Sycamores and boulders, Sheep Canyon
  • Sycamores and boulders, Sheep Canyon
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Remote Sheep Canyon, secreted in the middle reaches of Coyote Canyon in Anza-Borrego Desert State Park, features some of the most rugged yet beautiful terrain in San Diego County. The canyon has two main forks (labeled Sheep Canyon and South Fork Sheep Canyon on maps), both containing trickling streams, full-skirted California fan palms, large sycamores, willowy cottonwoods, grottos with waterfalls, and boulder-sized rocks by the millions.

On account of the past season’s fairly abundant rainfall, the streams in both of Sheep Canyon’s forks should flow throughout the spring season. Since those rains came rather early, the wildflower bloom is a bit ahead of schedule. The canyon lies at a somewhat higher elevation than the desert floor, and that means the peak bloom might take place in late March.

The starting point for hikes into either fork of Sheep Canyon — Sheep Canyon Primitive Camp — is accessible these days only by the toughest kind of four-wheel-drive vehicle. Without that (and that means just about everyone) you face about three miles of final approach by horse, foot, or mountain bike. Overnight backpacking does the trick for many.

To get to Coyote Canyon and Sheep Canyon, drive north (hopefully not in a low-slung conventional automobile, but rather in a high-clearance, preferably four-wheel-drive truck or SUV) from the north end of the paved DiGiorgio Road in Borrego Springs onto the unpaved, sometimes rough road up along the east side of Coyote Canyon. After 5.6 miles on dirt and after three wet crossings of Coyote Creek, you reach a point below Lower Willows where the road turns sharply left (west) and later climbs a narrow, steep ravine. Parking space is fairly abundant for vehicles that have managed to get that far. The bypass road ahead, which swings left and climbs steeply, is sometimes referred to as “Boulder Alley.” It’s all but impassable now.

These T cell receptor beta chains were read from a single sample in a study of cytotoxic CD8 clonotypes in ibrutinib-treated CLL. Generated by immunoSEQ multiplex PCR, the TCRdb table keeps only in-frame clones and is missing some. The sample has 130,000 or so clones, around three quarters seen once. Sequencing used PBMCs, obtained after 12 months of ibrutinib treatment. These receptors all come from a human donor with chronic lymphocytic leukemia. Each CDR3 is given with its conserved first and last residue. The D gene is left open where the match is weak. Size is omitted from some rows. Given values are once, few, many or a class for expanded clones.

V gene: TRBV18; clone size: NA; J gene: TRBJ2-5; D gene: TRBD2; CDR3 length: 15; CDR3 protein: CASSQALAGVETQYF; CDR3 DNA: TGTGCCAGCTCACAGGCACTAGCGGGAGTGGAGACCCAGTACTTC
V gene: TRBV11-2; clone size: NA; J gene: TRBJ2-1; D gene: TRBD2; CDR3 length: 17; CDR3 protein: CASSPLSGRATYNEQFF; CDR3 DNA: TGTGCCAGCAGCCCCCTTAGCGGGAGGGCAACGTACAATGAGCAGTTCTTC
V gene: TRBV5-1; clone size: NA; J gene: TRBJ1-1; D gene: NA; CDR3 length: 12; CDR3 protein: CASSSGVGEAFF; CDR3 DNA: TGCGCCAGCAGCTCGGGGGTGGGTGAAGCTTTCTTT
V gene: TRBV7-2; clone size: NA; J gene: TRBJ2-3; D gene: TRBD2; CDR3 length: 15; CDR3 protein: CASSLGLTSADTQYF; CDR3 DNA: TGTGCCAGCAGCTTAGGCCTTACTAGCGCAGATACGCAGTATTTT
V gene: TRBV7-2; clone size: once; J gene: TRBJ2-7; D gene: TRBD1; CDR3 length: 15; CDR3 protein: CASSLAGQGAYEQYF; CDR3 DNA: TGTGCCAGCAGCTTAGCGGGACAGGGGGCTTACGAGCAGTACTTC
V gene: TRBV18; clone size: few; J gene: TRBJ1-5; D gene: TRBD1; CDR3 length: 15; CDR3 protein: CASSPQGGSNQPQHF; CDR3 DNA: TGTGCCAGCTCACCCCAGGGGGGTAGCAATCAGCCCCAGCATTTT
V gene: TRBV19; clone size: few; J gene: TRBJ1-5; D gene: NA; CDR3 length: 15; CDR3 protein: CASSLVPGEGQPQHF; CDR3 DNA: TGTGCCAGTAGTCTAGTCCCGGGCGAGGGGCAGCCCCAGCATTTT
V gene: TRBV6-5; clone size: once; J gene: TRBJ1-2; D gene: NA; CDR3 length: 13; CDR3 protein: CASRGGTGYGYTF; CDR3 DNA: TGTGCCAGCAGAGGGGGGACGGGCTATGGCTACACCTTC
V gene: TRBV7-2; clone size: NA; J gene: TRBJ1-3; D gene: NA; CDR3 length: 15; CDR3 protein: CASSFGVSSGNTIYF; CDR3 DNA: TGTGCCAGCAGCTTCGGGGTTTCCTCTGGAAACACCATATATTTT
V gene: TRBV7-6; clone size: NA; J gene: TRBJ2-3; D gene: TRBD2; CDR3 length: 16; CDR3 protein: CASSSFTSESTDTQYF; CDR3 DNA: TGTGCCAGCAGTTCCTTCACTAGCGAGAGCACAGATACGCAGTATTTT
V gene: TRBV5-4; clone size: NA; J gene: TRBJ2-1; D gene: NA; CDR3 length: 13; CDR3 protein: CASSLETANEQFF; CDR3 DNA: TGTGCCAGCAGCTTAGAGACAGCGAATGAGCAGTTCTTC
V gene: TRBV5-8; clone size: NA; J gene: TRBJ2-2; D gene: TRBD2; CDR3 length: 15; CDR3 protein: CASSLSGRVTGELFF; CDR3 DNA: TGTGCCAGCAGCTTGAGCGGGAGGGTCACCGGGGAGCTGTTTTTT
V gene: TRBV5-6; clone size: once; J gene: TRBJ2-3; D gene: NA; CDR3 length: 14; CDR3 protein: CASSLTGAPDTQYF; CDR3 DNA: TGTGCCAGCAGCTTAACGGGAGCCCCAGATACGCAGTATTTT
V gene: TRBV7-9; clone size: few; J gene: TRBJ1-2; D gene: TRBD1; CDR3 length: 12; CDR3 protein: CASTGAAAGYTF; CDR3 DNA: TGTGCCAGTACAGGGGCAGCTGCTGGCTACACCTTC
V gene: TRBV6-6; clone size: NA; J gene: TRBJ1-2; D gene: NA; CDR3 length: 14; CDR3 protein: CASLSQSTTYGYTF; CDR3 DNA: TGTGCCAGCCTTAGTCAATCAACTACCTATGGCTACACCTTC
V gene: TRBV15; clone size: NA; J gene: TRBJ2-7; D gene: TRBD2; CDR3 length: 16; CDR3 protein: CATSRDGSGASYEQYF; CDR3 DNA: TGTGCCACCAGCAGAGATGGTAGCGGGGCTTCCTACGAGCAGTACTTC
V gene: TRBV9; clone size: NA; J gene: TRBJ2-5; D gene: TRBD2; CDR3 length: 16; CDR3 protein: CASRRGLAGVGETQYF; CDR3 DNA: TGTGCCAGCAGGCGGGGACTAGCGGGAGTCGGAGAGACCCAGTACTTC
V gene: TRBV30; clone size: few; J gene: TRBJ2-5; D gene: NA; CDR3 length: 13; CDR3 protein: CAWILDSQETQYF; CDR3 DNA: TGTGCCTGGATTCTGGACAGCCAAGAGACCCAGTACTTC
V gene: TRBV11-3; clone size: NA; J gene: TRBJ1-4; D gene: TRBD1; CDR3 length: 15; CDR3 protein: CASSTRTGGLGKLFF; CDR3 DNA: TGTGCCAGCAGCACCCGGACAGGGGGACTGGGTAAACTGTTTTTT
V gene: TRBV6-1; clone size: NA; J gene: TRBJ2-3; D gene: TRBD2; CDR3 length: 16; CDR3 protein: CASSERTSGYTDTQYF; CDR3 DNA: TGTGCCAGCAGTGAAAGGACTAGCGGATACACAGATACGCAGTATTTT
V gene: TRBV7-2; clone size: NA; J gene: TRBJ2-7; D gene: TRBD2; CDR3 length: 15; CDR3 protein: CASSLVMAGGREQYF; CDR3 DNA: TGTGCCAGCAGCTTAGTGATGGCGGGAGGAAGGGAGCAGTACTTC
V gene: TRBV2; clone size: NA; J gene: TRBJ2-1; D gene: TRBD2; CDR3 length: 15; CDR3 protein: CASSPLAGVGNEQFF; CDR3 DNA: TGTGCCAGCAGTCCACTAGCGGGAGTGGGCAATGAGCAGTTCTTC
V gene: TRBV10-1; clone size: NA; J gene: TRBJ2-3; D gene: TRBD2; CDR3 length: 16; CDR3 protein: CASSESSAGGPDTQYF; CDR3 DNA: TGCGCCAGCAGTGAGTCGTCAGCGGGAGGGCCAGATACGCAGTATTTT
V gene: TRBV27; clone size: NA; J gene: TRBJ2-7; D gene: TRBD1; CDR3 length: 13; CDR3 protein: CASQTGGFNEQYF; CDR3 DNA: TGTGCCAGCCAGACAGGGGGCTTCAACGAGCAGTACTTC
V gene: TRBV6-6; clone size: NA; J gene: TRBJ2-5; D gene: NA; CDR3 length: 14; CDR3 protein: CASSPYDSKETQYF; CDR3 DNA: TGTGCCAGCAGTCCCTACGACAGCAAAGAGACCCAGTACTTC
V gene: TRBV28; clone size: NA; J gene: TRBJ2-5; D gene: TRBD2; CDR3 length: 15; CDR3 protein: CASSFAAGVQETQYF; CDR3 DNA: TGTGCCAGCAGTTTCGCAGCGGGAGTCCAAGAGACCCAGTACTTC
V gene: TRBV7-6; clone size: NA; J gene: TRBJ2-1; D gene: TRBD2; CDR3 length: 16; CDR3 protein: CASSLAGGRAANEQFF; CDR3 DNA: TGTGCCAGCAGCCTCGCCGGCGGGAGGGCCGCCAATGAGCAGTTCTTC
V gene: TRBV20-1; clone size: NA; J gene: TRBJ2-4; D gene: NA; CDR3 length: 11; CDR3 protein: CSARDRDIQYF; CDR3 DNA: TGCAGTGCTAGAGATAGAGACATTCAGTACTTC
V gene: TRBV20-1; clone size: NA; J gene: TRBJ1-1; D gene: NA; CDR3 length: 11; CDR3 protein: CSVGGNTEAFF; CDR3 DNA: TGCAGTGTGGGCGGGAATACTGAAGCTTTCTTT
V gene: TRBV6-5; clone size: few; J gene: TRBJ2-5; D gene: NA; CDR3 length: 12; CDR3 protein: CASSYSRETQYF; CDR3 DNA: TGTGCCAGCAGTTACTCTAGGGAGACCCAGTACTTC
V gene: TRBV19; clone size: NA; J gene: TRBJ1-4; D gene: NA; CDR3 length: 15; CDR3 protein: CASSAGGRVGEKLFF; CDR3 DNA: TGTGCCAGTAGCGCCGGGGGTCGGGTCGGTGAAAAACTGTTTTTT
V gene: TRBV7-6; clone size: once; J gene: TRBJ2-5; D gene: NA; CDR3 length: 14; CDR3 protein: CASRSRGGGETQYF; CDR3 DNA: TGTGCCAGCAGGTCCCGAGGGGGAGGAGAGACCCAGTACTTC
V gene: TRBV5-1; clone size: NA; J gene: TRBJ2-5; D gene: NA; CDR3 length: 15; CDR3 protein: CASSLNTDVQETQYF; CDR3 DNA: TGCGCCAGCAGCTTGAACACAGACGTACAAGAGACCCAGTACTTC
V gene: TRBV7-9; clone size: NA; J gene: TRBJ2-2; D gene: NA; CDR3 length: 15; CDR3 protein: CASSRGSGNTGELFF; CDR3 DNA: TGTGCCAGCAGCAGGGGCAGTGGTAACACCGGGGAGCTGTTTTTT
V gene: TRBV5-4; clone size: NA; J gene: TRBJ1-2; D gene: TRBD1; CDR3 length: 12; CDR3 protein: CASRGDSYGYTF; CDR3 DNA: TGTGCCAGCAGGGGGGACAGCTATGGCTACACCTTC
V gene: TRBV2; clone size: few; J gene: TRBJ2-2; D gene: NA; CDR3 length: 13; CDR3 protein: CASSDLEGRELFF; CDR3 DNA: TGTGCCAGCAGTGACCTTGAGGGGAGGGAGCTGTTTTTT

So, presumably on foot, you make your way up the steep, rocky road ahead to a summit, where the road levels and smooths out. The going is easy all the way to the Sheep Canyon campground. Once you get there, you can pitch a tent and explore either fork of Sheep Canyon at your leisure.

Although parts of the main Sheep Canyon are rugged and overgrown with lush vegetation, foot traffic in the lower end has hewn out a traceable, if primitive, footpath. From the campground it is only two miles — and an elevation gain of 900 feet — to a point where you enter a broad, bowl-shaped valley. This is a good place to enjoy the view of rugged peaks in every direction before turning around. Around the margins of the bowl, seasonal springs can be found in several of the small tributaries.

South Fork Sheep Canyon is, mile for mile, perhaps the most difficult canyon to explore in the whole of San Diego County. The rewards for exploring it in depth are a close-up view of an idyllic 30-foot waterfall, glimpses of a half-dozen more cascades, and the pleasure of exploring a hidden, upper valley seldom visited by humans.

Very ambitious hikers have forged connecting routes in between the upper reaches of Sheep Canyon and the South Fork. That kind of activity involves plenty of rock scrambling and bushwhacking through scratchy chaparral vegetation.

This article contains information about a publicly owned recreation or wilderness area. Trails and pathways are not necessarily marked. Conditions can change rapidly. Hikers should be properly equipped and have safety and navigational skills. The Reader and Jerry Schad assume no responsibility for any adverse experience.

Sheep Canyon
Anza-Borrego’s Sheep Canyon — hard-to-reach, but oh so beautiful.
Distance from downtown San Diego: 104 miles
Hiking length: Up to several, hard-fought miles
Difficulty: Strenuous to very strenuous

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